Do you remember the snack tax?

As our Legislature discusses a sales tax on services, and whether baby diapers and feminine hygiene products should be exempt from sales tax, we recall the infamous snack tax of 1991. Effective July 15, 1991, the state began taxing snacks, defined as:1

  • Candy, confectionery, and nonmedicated chewing gum; and
  • Snack food: defined as cookies, crackers (excluding soda, graham, and arrowroot crackers), potato chips, snack cakes or pies, corn or tortilla chips, pretzels, granola snacks, popped popcorn, fabricated chips, and fabricated snacks.

Among the exclusions were: ice cream, baby food, doughnuts and other bakery products not mentioned above, nuts, cereals, and beef jerky.

The definition was so devoid of logic that the State Board of Equalization worked out a preliminary 87-page report identifying as taxable or nontaxable some 4,000 items that they believed could be considered snack foods.

Fortunately, in the November 1992 election, the voters repealed the snack tax,2 which was good because even then Board Member Brad Sherman called the law "incomprehensible and ludicrous."

Here's a cartoon, created by Sam Carter, age (at the time) 14. The cartoon ran in Spidell's California Tax Seminar materials in 1991/1992.

1 BOE Ann. 245.1430; R&TC §6359, later amended by Prop. 163
2 Proposition 163

Are you smarter than Einstein?

One of the most famous quotes about taxes is attributed to Albert Einstein, who is said to have remarked to his CPA, Leo Mattersdorf:

"The hardest thing in the world to understand is the income tax."

The quote appeared as part of an anecdote written by Mattersdorf after Einstein's death in 1955. The story goes that Mattersdorf, who was also an astronomy buff, was invited for lunch with Einstein and his wife. During lunch, Einstein made the above remark, and Mattersdorf responded "There is one thing more difficult, and that is your theory of relativity." Einstein demurred, saying "Oh, no, that is easy" … to which his wife replied "Yes, for you."1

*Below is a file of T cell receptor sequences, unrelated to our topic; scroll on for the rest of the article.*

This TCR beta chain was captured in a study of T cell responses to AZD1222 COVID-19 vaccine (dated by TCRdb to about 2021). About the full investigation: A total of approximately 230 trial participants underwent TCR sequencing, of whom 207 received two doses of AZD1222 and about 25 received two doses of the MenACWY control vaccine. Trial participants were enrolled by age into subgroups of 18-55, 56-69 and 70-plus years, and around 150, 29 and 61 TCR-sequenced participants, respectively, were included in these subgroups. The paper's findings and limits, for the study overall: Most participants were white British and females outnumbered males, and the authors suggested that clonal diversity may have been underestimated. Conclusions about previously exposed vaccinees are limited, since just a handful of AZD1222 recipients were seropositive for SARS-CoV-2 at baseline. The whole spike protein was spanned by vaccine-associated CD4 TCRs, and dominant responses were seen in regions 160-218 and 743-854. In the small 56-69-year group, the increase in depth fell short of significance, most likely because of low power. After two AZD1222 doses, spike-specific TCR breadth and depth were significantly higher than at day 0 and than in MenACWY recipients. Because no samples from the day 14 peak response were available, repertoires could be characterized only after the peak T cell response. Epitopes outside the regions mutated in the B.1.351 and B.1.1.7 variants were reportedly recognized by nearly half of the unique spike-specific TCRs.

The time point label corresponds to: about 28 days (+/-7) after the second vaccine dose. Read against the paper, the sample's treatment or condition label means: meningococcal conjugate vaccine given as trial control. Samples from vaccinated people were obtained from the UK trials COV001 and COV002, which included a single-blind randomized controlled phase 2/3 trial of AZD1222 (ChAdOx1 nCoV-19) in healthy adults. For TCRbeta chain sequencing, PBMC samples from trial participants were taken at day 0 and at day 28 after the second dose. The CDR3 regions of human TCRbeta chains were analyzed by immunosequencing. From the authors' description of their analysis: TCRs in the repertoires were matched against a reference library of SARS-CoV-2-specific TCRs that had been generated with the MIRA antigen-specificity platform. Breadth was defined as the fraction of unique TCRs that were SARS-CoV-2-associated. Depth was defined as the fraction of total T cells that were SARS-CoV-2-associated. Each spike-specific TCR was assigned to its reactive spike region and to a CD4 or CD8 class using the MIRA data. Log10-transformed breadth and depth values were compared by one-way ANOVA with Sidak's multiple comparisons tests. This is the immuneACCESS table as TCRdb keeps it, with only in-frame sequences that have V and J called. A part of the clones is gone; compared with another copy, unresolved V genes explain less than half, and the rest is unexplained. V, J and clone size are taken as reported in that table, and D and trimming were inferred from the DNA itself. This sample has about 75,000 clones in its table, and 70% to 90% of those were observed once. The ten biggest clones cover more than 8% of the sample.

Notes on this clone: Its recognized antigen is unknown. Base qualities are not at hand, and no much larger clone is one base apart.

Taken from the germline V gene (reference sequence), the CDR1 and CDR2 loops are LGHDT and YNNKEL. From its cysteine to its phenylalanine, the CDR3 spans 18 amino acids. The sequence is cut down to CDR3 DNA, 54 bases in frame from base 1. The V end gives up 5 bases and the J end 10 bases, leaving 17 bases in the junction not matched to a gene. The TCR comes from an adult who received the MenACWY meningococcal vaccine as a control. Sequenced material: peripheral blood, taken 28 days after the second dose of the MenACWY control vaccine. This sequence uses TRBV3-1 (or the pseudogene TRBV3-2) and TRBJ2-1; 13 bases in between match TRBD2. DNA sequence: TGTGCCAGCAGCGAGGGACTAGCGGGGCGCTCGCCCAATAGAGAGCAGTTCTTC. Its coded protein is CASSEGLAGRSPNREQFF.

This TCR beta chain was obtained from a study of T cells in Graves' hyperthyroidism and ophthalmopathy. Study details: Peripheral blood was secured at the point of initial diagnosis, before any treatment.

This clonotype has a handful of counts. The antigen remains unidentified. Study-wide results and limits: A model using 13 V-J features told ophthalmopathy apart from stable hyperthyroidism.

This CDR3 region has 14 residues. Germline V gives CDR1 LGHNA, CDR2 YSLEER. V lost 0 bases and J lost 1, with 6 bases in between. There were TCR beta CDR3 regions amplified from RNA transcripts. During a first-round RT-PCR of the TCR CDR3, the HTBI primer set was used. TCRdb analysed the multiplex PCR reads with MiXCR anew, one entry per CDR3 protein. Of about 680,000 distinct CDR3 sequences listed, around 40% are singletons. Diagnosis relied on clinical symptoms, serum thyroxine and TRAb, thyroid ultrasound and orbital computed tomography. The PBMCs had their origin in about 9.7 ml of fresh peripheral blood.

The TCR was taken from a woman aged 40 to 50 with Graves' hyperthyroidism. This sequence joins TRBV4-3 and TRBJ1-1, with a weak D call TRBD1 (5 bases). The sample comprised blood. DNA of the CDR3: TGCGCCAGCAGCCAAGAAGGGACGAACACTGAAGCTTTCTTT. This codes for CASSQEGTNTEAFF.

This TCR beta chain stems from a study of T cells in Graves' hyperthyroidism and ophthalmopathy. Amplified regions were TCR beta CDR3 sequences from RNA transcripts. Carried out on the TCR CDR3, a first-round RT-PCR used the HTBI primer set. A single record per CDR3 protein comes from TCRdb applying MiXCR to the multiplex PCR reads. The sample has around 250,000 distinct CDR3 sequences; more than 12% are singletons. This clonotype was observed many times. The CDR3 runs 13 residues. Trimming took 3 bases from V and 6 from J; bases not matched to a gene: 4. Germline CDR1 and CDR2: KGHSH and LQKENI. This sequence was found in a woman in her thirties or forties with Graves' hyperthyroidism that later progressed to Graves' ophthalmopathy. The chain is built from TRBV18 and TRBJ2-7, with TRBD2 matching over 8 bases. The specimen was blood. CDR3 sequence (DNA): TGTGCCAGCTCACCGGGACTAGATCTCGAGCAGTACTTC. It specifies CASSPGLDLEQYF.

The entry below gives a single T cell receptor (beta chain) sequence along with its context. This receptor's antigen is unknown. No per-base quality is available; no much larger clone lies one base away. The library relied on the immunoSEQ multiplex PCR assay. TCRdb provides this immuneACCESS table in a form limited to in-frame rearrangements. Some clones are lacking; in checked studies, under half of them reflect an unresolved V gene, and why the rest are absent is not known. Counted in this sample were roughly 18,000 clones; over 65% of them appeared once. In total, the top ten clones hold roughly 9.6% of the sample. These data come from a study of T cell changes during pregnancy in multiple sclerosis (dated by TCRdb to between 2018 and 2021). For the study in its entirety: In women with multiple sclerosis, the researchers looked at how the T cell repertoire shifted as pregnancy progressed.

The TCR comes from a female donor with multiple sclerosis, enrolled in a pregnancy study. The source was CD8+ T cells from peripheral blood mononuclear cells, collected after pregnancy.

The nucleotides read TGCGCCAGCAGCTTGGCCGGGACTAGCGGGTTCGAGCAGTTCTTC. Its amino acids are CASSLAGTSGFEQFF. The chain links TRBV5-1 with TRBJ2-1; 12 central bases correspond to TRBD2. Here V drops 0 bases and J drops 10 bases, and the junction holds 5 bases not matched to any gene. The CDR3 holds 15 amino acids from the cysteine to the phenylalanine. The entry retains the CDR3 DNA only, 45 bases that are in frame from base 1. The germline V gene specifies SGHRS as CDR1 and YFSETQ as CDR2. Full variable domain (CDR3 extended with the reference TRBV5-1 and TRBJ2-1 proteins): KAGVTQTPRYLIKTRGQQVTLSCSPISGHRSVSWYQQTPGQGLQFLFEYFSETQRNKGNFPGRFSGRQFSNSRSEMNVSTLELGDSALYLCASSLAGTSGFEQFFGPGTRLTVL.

So cheers to you for making a career out of preparing taxes — something that confounded Einstein so much he delegated the task to an accountant. And starting April 19, you can tackle the theory of relativity. It should be easy, after all.

Here are some other tax-related quotes:2

"Next to being shot at and missed, nothing is really quite as satisfying as an income tax refund."

— F. J. Raymond

"Taxation with representation ain't so hot either."

— Gerald Barzan

"Income tax has made more liars out of the American people than golf."

— Will Rogers

"People who complain about taxes can be divided into two classes: men and women."

— Unknown


Let's get quizziCAL

Here's a stumper for you … click below to reveal the answer.

You never seem to have enough time to enjoy your 10-acre ranch in the San Joaquin Valley, so you're going to part with it. The last time you were there, you noticed some scurrying rats in one of the outbuildings on the property. You called an exterminator, who informed you that your land had become a haven for a species of endangered kangaroo rats. You're moved by the thought that these delightful creatures have chosen your property to call home, so you've decided to donate your land for their repopulation because California could certainly use more rodents. The FMV of the property is $500,000 with a basis of $50,000. How should you handle this donation on your California tax return?


You can take a $500,000 charitable deduction on your California return or claim a $275,000 ($500,000 x 55%) Natural Heritage Preservation Credit if you receive approval from the Wildlife Conservation Board. (See Spidell's Analysis and Explanation of California Taxes® ¶25-120)

A few fun facts about this week's writers:

Lynn Freer, EALynn Freer, EA, loves to travel and loves Starbucks. Here she is at Starbucks on the Champs-Élysées.

Kathryn Zdan, EAKathryn Zdan, EA, is not only director of the editorial department, she also "rocks the house" as a regular in curling bonspiels around the country.

Diane FullerDiane Fuller is a gourmet cook with a refined taste in all things sweet. From traditional Japanese desserts to the best bacon donut that's ever appeared in our break room, Diane knows how to satisfy her sweet tooth. She also writes children's poetry!

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